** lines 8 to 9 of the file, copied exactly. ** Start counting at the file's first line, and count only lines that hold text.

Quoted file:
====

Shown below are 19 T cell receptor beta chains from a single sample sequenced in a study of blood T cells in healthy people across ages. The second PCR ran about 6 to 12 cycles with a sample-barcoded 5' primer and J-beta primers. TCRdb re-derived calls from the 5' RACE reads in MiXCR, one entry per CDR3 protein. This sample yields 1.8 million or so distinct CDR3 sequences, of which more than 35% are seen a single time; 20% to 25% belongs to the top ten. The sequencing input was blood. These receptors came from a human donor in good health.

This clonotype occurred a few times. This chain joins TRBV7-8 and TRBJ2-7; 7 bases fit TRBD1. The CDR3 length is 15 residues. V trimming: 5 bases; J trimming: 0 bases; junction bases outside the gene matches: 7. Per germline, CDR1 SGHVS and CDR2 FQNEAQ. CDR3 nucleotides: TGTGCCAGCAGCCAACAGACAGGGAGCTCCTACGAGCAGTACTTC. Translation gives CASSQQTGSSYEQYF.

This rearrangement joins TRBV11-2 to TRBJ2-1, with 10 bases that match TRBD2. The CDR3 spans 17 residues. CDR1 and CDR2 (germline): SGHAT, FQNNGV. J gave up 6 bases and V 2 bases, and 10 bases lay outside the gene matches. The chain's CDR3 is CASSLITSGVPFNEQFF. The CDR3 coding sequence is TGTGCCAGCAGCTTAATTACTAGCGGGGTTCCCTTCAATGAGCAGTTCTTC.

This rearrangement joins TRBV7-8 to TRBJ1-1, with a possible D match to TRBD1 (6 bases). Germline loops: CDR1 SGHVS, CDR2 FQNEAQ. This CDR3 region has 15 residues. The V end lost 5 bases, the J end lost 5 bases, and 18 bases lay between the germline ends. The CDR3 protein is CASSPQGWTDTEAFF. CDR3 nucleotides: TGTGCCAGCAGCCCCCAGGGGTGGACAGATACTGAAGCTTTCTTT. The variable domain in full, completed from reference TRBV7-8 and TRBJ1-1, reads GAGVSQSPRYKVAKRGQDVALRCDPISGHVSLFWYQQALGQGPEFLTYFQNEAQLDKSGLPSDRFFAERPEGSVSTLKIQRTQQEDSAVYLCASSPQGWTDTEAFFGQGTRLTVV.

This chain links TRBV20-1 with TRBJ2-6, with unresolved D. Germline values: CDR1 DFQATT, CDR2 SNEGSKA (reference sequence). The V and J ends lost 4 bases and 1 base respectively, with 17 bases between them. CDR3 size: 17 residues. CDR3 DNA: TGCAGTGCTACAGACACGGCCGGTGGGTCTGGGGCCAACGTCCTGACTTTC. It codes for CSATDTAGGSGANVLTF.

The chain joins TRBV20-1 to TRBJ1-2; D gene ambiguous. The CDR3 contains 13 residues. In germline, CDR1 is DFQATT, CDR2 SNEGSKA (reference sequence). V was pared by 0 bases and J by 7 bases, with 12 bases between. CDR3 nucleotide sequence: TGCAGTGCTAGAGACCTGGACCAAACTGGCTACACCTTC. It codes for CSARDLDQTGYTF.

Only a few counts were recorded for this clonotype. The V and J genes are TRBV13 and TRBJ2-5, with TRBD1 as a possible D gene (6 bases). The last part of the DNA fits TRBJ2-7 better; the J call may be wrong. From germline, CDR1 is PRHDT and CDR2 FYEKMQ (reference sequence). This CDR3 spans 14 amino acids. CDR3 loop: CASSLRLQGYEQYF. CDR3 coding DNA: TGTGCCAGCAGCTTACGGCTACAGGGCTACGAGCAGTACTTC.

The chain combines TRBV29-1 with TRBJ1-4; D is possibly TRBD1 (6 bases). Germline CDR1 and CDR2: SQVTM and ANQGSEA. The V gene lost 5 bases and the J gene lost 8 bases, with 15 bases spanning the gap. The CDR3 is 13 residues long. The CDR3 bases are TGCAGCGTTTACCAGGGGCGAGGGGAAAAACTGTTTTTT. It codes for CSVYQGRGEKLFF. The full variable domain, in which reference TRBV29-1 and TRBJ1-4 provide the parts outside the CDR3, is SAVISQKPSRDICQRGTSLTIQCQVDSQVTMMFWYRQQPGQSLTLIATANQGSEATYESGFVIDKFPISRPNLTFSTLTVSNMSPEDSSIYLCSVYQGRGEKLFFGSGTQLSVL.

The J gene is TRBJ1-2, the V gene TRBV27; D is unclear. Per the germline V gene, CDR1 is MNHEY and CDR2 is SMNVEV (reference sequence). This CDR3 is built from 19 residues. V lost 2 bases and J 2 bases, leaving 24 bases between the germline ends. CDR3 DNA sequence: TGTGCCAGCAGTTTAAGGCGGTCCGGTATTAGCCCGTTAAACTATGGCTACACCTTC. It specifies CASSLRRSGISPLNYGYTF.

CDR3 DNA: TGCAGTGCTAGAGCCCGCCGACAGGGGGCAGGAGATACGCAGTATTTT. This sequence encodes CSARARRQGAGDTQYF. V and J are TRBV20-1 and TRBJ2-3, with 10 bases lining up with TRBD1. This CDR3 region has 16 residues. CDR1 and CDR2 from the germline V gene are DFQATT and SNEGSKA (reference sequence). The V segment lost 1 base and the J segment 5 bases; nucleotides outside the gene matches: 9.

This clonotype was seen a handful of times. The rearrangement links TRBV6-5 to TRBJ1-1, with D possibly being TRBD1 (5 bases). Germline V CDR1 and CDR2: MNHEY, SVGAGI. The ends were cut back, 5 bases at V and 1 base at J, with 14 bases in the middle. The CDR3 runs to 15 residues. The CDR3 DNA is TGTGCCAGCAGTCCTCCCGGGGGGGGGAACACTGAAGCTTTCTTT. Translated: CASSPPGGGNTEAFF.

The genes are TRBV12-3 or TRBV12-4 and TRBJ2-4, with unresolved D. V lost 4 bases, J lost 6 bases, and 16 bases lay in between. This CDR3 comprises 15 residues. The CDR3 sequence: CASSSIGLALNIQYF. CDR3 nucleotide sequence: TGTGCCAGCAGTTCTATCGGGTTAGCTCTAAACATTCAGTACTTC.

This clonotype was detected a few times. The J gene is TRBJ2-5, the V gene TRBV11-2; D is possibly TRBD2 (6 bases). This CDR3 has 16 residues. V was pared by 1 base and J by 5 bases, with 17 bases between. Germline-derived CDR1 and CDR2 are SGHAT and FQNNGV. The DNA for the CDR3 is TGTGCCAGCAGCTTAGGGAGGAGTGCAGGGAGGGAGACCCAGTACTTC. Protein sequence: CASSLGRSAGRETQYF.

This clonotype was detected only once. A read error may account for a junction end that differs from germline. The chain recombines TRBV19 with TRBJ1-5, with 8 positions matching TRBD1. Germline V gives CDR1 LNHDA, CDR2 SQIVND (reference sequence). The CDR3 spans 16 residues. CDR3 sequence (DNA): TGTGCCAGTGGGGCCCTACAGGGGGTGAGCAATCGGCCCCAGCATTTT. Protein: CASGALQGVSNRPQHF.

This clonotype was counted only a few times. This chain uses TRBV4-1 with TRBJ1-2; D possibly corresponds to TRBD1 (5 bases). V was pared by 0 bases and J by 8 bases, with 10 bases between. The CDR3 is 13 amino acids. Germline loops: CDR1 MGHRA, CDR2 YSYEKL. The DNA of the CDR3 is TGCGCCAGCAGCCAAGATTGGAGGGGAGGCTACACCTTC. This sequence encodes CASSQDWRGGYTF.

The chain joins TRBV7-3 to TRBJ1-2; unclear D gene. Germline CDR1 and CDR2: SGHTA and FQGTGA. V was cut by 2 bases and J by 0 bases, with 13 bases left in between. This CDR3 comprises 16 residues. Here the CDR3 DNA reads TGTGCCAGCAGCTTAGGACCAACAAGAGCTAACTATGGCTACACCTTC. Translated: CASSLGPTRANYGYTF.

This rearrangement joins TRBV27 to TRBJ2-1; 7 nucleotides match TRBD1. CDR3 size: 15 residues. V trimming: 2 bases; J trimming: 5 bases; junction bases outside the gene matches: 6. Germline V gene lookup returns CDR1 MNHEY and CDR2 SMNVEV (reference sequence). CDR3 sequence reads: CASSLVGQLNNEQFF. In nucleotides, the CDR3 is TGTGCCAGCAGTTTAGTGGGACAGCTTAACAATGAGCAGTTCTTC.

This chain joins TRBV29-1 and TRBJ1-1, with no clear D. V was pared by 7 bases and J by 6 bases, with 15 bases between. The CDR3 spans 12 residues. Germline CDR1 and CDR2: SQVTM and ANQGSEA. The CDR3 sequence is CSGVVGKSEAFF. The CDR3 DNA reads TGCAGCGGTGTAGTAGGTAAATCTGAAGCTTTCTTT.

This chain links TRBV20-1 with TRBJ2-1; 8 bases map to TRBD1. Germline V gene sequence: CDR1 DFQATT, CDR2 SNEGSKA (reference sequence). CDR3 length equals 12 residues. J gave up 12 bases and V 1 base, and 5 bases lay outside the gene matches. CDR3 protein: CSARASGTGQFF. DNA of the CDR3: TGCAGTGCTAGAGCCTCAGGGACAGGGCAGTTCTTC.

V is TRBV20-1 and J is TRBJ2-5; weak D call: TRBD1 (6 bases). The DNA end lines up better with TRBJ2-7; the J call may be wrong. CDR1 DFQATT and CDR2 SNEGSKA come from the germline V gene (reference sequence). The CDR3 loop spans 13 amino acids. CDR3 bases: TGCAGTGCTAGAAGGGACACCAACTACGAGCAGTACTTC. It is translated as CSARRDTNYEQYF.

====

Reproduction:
The chain combines TRBV29-1 with TRBJ1-4; D is possibly TRBD1 (6 bases). Germline CDR1 and CDR2: SQVTM and ANQGSEA. The V gene lost 5 bases and the J gene lost 8 bases, with 15 bases spanning the gap. The CDR3 is 13 residues long. The CDR3 bases are TGCAGCGTTTACCAGGGGCGAGGGGAAAAACTGTTTTTT. It codes for CSVYQGRGEKLFF. The full variable domain, in which reference TRBV29-1 and TRBJ1-4 provide the parts outside the CDR3, is SAVISQKPSRDICQRGTSLTIQCQVDSQVTMMFWYRQQPGQSLTLIATANQGSEATYESGFVIDKFPISRPNLTFSTLTVSNMSPEDSSIYLCSVYQGRGEKLFFGSGTQLSVL.

The J gene is TRBJ1-2, the V gene TRBV27; D is unclear. Per the germline V gene, CDR1 is MNHEY and CDR2 is SMNVEV (reference sequence). This CDR3 is built from 19 residues. V lost 2 bases and J 2 bases, leaving 24 bases between the germline ends. CDR3 DNA sequence: TGTGCCAGCAGTTTAAGGCGGTCCGGTATTAGCCCGTTAAACTATGGCTACACCTTC. It specifies CASSLRRSGISPLNYGYTF.